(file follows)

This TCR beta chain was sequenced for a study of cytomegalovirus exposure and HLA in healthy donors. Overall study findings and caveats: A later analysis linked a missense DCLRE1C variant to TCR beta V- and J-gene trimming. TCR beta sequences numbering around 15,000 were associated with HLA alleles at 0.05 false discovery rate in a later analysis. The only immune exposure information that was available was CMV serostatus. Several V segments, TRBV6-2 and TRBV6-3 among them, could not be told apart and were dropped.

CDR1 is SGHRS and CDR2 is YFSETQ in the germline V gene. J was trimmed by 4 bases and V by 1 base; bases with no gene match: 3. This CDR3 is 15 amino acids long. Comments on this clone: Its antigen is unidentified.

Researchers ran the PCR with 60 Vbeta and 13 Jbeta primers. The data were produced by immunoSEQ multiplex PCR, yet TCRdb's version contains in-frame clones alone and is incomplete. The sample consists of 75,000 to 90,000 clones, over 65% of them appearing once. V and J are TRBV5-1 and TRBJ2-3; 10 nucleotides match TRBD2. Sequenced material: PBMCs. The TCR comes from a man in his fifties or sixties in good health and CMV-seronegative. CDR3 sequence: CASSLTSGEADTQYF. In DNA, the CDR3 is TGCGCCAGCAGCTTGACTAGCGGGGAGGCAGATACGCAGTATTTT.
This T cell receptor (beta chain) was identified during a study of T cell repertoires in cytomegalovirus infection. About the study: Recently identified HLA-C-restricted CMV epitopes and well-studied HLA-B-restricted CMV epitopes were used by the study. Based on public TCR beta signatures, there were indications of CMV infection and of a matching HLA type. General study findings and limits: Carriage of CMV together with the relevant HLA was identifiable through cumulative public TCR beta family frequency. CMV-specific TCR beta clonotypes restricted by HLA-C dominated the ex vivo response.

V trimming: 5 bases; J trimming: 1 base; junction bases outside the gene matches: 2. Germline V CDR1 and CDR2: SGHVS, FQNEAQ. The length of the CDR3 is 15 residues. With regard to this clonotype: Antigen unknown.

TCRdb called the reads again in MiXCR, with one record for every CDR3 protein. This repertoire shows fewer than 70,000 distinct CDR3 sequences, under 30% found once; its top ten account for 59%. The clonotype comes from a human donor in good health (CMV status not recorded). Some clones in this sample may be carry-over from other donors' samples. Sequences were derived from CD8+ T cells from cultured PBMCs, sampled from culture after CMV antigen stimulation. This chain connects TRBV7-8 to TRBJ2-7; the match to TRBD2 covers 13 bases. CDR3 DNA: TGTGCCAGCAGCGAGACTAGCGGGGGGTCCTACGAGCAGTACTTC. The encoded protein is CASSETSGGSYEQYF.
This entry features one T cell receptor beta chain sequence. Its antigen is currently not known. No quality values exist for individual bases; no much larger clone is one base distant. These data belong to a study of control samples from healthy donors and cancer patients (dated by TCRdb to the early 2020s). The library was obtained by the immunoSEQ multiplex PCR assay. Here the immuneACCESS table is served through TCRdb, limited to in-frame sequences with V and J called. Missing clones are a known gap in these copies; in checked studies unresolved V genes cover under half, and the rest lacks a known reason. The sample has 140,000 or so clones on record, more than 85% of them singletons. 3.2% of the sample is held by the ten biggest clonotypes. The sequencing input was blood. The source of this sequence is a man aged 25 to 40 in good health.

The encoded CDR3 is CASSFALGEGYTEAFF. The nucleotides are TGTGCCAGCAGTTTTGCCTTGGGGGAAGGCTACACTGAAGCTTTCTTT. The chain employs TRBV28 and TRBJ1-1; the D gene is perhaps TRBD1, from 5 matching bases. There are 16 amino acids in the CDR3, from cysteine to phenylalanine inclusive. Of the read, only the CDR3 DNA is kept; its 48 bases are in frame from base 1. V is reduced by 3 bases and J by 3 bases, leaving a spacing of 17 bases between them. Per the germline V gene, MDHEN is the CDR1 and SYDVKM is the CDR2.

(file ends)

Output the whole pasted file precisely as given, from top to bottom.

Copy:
This TCR beta chain was sequenced for a study of cytomegalovirus exposure and HLA in healthy donors. Overall study findings and caveats: A later analysis linked a missense DCLRE1C variant to TCR beta V- and J-gene trimming. TCR beta sequences numbering around 15,000 were associated with HLA alleles at 0.05 false discovery rate in a later analysis. The only immune exposure information that was available was CMV serostatus. Several V segments, TRBV6-2 and TRBV6-3 among them, could not be told apart and were dropped.

CDR1 is SGHRS and CDR2 is YFSETQ in the germline V gene. J was trimmed by 4 bases and V by 1 base; bases with no gene match: 3. This CDR3 is 15 amino acids long. Comments on this clone: Its antigen is unidentified.

Researchers ran the PCR with 60 Vbeta and 13 Jbeta primers. The data were produced by immunoSEQ multiplex PCR, yet TCRdb's version contains in-frame clones alone and is incomplete. The sample consists of 75,000 to 90,000 clones, over 65% of them appearing once. V and J are TRBV5-1 and TRBJ2-3; 10 nucleotides match TRBD2. Sequenced material: PBMCs. The TCR comes from a man in his fifties or sixties in good health and CMV-seronegative. CDR3 sequence: CASSLTSGEADTQYF. In DNA, the CDR3 is TGCGCCAGCAGCTTGACTAGCGGGGAGGCAGATACGCAGTATTTT.
This T cell receptor (beta chain) was identified during a study of T cell repertoires in cytomegalovirus infection. About the study: Recently identified HLA-C-restricted CMV epitopes and well-studied HLA-B-restricted CMV epitopes were used by the study. Based on public TCR beta signatures, there were indications of CMV infection and of a matching HLA type. General study findings and limits: Carriage of CMV together with the relevant HLA was identifiable through cumulative public TCR beta family frequency. CMV-specific TCR beta clonotypes restricted by HLA-C dominated the ex vivo response.

V trimming: 5 bases; J trimming: 1 base; junction bases outside the gene matches: 2. Germline V CDR1 and CDR2: SGHVS, FQNEAQ. The length of the CDR3 is 15 residues. With regard to this clonotype: Antigen unknown.

TCRdb called the reads again in MiXCR, with one record for every CDR3 protein. This repertoire shows fewer than 70,000 distinct CDR3 sequences, under 30% found once; its top ten account for 59%. The clonotype comes from a human donor in good health (CMV status not recorded). Some clones in this sample may be carry-over from other donors' samples. Sequences were derived from CD8+ T cells from cultured PBMCs, sampled from culture after CMV antigen stimulation. This chain connects TRBV7-8 to TRBJ2-7; the match to TRBD2 covers 13 bases. CDR3 DNA: TGTGCCAGCAGCGAGACTAGCGGGGGGTCCTACGAGCAGTACTTC. The encoded protein is CASSETSGGSYEQYF.
This entry features one T cell receptor beta chain sequence. Its antigen is currently not known. No quality values exist for individual bases; no much larger clone is one base distant. These data belong to a study of control samples from healthy donors and cancer patients (dated by TCRdb to the early 2020s). The library was obtained by the immunoSEQ multiplex PCR assay. Here the immuneACCESS table is served through TCRdb, limited to in-frame sequences with V and J called. Missing clones are a known gap in these copies; in checked studies unresolved V genes cover under half, and the rest lacks a known reason. The sample has 140,000 or so clones on record, more than 85% of them singletons. 3.2% of the sample is held by the ten biggest clonotypes. The sequencing input was blood. The source of this sequence is a man aged 25 to 40 in good health.

The encoded CDR3 is CASSFALGEGYTEAFF. The nucleotides are TGTGCCAGCAGTTTTGCCTTGGGGGAAGGCTACACTGAAGCTTTCTTT. The chain employs TRBV28 and TRBJ1-1; the D gene is perhaps TRBD1, from 5 matching bases. There are 16 amino acids in the CDR3, from cysteine to phenylalanine inclusive. Of the read, only the CDR3 DNA is kept; its 48 bases are in frame from base 1. V is reduced by 3 bases and J by 3 bases, leaving a spacing of 17 bases between them. Per the germline V gene, MDHEN is the CDR1 and SYDVKM is the CDR2.